As dawn breaks over London, the body of a young man is discovered in a windswept Notting Hill churchyard. The killer has left Detective Chief Inspector Grant Foster and his team a grisly, cryptic clue...However, it's not until the clue is handed to Nigel Barnes, a specialist in compiling family trees, that the full message becomes spine-chillingly clear. For, it leads Barnes back more than one hundred years - to the victim of a demented Victorian serial killer...When a second body is discovered ...more
Bodies start turning up in London's Notting Hill region, and cops Grant Foster and Heather Jenkins are hot on the case. The first body that they realize is actually part of the case (another, earlier murder is tied in later) is grossly mutilated and has the enigmatic message "1A137" engraved into the flesh. Jenkins vaguely remembers that, when her mum did some family history a couple of years back, some of the records that had to be consulted were referenced using a combination of letters and nu ...more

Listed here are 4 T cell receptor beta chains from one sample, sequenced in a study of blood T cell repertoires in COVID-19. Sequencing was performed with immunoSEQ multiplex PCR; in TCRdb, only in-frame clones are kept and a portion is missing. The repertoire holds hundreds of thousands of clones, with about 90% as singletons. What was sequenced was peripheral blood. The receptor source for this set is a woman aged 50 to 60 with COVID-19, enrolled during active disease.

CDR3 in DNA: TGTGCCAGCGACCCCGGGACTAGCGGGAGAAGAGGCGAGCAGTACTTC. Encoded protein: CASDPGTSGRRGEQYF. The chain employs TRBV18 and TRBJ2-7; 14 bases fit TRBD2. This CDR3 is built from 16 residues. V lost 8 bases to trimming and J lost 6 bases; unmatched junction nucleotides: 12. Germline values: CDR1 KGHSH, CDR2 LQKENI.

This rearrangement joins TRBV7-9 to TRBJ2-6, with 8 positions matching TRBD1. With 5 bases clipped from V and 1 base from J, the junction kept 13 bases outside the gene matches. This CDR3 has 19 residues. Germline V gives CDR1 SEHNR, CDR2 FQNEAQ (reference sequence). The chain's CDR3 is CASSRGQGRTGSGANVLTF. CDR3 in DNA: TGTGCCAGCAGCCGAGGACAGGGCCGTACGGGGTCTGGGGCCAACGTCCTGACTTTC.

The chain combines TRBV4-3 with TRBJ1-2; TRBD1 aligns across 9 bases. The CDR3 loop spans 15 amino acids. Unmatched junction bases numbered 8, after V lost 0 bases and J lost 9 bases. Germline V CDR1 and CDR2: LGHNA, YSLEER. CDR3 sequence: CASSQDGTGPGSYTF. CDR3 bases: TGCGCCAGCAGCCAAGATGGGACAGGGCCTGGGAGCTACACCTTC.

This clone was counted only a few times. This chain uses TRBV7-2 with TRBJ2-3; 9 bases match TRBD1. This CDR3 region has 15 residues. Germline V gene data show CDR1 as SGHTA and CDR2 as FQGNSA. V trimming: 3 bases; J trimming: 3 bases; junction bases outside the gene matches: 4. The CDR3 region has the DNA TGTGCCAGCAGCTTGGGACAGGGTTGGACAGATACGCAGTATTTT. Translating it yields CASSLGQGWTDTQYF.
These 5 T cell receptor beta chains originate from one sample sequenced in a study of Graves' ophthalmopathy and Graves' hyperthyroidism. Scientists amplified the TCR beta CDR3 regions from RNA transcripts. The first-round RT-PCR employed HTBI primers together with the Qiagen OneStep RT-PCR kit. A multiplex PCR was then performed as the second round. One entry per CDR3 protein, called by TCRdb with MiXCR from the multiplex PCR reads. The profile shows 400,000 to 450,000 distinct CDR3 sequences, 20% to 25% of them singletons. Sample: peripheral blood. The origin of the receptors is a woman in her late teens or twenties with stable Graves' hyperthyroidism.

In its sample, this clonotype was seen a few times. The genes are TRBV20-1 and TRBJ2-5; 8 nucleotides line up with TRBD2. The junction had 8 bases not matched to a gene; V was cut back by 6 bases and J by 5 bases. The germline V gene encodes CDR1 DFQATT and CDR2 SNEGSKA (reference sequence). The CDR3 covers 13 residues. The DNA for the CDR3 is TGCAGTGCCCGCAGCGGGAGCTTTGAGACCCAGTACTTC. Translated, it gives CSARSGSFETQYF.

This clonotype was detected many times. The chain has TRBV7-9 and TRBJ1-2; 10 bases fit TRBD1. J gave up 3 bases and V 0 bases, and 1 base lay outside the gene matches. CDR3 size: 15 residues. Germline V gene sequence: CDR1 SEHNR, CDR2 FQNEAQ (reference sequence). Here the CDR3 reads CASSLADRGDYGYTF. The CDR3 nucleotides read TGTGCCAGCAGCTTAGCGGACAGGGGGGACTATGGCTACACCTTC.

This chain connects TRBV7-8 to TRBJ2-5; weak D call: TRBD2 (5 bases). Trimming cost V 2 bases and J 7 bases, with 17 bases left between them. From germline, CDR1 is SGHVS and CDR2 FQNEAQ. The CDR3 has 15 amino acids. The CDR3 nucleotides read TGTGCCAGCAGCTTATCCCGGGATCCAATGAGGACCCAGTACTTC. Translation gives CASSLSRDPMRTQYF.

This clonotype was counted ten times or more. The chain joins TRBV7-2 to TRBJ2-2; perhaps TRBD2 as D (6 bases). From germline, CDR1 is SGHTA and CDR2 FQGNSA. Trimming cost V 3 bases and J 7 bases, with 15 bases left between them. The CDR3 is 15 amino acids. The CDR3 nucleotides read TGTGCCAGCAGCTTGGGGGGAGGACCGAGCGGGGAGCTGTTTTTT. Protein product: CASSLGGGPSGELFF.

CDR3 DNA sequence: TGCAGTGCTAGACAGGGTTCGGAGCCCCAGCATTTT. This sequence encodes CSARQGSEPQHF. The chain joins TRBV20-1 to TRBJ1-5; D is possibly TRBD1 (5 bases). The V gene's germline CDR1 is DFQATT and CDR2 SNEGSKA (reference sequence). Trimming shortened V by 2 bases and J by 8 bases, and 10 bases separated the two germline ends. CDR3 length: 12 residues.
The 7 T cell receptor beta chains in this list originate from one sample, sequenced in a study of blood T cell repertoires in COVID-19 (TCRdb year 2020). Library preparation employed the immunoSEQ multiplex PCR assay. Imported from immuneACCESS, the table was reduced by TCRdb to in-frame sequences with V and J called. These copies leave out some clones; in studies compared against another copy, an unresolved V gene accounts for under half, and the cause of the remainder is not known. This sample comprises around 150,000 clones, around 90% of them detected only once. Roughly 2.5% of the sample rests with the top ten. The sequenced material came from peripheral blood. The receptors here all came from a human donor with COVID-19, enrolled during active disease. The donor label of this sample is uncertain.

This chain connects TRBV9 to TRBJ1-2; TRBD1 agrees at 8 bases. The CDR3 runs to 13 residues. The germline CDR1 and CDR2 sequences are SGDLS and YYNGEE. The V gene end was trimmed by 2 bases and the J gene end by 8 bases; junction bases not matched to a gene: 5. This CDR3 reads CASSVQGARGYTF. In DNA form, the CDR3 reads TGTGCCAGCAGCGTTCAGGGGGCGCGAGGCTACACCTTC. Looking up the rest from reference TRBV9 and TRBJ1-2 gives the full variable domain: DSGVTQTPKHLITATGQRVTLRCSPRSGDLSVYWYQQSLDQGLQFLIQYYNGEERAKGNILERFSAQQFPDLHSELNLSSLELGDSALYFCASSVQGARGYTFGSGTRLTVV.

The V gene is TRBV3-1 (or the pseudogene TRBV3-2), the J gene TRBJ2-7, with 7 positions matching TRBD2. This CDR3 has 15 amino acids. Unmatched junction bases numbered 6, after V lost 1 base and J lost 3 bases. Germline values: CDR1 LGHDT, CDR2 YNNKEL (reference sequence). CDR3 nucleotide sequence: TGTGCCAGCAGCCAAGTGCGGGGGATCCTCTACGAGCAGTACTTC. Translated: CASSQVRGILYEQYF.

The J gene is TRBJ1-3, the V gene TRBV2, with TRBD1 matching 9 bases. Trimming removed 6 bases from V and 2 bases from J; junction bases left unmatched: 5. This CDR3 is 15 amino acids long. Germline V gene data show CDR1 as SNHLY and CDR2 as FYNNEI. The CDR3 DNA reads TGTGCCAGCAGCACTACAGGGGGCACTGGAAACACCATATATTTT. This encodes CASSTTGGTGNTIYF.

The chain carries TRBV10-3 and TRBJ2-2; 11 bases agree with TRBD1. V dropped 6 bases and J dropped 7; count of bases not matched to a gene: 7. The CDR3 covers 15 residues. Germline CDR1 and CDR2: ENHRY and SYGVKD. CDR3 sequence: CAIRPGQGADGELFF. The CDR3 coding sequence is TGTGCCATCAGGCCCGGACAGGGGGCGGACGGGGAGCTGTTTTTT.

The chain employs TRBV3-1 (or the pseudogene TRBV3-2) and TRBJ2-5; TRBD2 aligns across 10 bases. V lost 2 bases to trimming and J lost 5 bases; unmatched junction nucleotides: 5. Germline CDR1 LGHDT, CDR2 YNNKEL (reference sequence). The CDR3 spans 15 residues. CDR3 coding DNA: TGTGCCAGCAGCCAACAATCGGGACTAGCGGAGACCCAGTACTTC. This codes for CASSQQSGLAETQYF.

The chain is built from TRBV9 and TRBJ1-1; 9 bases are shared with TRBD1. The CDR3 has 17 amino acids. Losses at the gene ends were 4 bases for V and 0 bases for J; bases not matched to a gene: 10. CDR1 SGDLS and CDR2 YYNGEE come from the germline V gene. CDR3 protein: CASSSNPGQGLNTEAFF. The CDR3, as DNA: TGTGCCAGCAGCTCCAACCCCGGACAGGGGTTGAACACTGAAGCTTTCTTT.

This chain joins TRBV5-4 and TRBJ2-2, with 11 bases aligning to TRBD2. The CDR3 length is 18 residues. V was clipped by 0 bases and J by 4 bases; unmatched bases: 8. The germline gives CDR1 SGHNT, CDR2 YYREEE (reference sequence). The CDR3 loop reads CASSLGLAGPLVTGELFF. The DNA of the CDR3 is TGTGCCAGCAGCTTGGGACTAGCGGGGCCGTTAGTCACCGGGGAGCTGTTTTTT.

A really great read, I checked out the audio book version from my library, really enjoyed the narrator also. I wish there were more Dan Waddell books available from my library, I spend a lot of time typing at work and love a good mystery to listen to.

The characters were built up very well and there weren't a bunch of extra people or unnecessary information, just enough characters and background to tell the story. This book definitely has a gory/violent side compared to a lot of other typical mur
Cathy Cole
There's a nice little subgenre in crime fiction that's all about genealogy and how crimes committed in the past have a way of causing even more grief in the present. As main character Nigel Barnes says, "Anyone who seeks to forget the past has a corpse in the basement," and that's exactly what's happened in The Blood Detective. A crime was committed in the past and swiftly forgotten by almost everyone. Notice I said "almost."

Waddell has an excellent cast to solve this mystery. Nigel is young, in
I really enjoyed this book. So much so I promptly went out and bought the sequel which I just finished. The plots are quite complex. The characters extremely interesting. It plays right into my love of history and crime.
A perfect series. Until I read that Penguin was no longer interested in proceeding with the series. I read a blog entry by the author dated May, 2012 advising his writers of this. What a real shame and a big mistake of the publisher given that this book has been short listed for
Certainly an interesting read, with fascinating information on genealogical research, but as a mystery a bit predictable in places. Entertaining though.